If you zip the directory entirely, you get both parts, the receiver of the zip has whatever your current state of the project files is, and the entire history. "git clone" copies only the .git part, the history. Then the receiver can use checkout to recreate the files from the .git directory.

The thing to remember is that every git clone + git checkout is a completely self-supported independent collection of files at the file system with their history. git does store some remote access pointers, but that's merely a name translation, from "origin" to something at github.

 

Actual access to remote git repos is managed outside git itself. git simply uses http(s) or its own git protocol to make a network connection with the remote git instance, and once established, they can exchange revisions between the local and the remote. As part of setting up the network connection however you need access credentials, and without proper credentials you don't get a connection.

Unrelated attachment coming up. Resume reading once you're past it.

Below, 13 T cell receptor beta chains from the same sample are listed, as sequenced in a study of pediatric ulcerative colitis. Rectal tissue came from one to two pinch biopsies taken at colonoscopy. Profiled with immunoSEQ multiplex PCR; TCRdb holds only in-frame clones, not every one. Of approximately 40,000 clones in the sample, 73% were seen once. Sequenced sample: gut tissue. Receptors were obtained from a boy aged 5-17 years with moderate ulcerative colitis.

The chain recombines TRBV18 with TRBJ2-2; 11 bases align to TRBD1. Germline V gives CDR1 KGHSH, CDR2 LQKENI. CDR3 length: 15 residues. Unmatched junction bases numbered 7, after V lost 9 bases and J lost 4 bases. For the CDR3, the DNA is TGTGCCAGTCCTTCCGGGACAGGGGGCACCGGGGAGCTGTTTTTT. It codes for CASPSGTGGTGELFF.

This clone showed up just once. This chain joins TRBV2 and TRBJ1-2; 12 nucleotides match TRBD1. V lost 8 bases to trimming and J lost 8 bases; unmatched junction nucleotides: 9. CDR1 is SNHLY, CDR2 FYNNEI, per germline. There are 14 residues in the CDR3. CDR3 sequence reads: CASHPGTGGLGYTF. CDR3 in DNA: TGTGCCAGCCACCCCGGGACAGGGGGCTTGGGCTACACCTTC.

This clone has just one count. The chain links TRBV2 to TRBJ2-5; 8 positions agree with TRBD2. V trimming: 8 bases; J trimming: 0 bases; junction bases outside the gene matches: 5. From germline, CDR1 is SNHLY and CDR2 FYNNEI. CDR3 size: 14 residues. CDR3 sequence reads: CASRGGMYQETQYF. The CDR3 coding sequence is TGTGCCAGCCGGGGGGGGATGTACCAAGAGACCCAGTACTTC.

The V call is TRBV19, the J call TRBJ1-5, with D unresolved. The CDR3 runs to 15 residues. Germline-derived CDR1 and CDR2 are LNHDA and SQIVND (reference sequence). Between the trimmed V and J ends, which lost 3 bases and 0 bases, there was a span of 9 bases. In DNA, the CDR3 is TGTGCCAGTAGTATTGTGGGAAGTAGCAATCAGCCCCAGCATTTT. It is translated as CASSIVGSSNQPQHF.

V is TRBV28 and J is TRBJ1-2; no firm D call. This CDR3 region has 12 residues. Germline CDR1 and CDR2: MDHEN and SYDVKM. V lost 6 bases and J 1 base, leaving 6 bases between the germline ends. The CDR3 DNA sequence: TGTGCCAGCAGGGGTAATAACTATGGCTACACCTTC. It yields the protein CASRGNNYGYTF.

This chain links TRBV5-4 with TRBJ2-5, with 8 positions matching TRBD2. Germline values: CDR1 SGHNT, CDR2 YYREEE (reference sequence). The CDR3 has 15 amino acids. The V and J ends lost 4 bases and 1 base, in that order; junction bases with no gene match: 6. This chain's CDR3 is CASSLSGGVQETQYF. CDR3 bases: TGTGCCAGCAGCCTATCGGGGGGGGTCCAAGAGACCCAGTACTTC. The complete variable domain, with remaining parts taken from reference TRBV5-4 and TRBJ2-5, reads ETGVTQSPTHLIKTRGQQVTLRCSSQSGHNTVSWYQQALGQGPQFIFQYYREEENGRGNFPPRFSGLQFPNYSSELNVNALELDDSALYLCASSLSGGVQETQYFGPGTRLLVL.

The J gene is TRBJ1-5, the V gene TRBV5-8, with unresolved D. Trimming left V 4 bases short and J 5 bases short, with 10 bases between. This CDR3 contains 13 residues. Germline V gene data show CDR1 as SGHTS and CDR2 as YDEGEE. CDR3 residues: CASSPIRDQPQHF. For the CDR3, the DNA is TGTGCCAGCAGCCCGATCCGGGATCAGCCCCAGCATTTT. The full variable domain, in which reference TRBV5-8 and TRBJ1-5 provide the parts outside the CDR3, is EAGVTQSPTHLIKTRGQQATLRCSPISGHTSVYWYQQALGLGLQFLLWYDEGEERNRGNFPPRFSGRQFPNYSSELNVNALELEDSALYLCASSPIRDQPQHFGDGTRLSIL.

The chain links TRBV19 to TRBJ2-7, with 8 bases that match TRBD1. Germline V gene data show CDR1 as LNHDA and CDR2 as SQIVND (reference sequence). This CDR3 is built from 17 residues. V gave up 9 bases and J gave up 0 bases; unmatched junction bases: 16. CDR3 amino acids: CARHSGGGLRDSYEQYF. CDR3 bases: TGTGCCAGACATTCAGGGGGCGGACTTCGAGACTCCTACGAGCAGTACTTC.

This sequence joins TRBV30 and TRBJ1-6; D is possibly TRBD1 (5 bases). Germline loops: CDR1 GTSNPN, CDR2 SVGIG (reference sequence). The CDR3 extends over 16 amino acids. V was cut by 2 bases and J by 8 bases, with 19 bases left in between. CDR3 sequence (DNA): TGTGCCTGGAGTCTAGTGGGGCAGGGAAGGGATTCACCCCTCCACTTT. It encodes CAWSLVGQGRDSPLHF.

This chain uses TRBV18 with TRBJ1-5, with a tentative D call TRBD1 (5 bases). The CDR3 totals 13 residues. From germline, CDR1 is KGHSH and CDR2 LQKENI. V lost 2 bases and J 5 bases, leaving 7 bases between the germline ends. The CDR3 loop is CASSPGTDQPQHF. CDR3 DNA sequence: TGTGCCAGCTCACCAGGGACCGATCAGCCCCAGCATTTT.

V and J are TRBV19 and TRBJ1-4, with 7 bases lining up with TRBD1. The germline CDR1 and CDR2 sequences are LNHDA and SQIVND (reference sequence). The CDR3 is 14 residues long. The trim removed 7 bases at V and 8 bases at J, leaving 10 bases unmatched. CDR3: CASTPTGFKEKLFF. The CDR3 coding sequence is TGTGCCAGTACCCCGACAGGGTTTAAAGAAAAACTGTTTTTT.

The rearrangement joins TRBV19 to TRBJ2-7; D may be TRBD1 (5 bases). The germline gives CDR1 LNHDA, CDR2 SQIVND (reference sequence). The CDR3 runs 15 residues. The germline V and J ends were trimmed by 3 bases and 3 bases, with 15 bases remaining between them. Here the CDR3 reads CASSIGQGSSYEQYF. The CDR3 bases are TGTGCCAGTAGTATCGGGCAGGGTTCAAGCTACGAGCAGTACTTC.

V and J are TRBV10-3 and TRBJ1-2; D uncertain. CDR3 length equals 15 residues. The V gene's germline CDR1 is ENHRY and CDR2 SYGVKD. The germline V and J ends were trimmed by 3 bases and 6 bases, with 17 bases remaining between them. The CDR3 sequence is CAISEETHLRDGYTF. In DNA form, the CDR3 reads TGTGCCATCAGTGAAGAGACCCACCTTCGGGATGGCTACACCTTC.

Thus unless you store your credentials inside the directory with files or inside git (ie you send sufficient credentials along with the zip), a receiver has no access to your files (he has his own files complete with history upto the time of copying the directory). If you wanted the receiver access your github repo, you would have to add him as a contributor or developer to the project, which basically tells github to give the receiver some access credentials that fits their role.

 

Two last things:

- For more details on this, read about "distiributed version control system"

- git is extremely flexible, I just described the common / standard setup, but you can tweak it in many ways, and depending on your tweaks some things I stated may not be true in your case.

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To make it that much easier, if you're using the Github product to host a copy of your git tree, you can just click on the big green button on your project page that says "Clone or Download" and download a zipfile containing the files of the current head of the currently selected branch.

You can then send your acquaintance the zipfile.  No showing your privates, no danger of including your private SSH keys.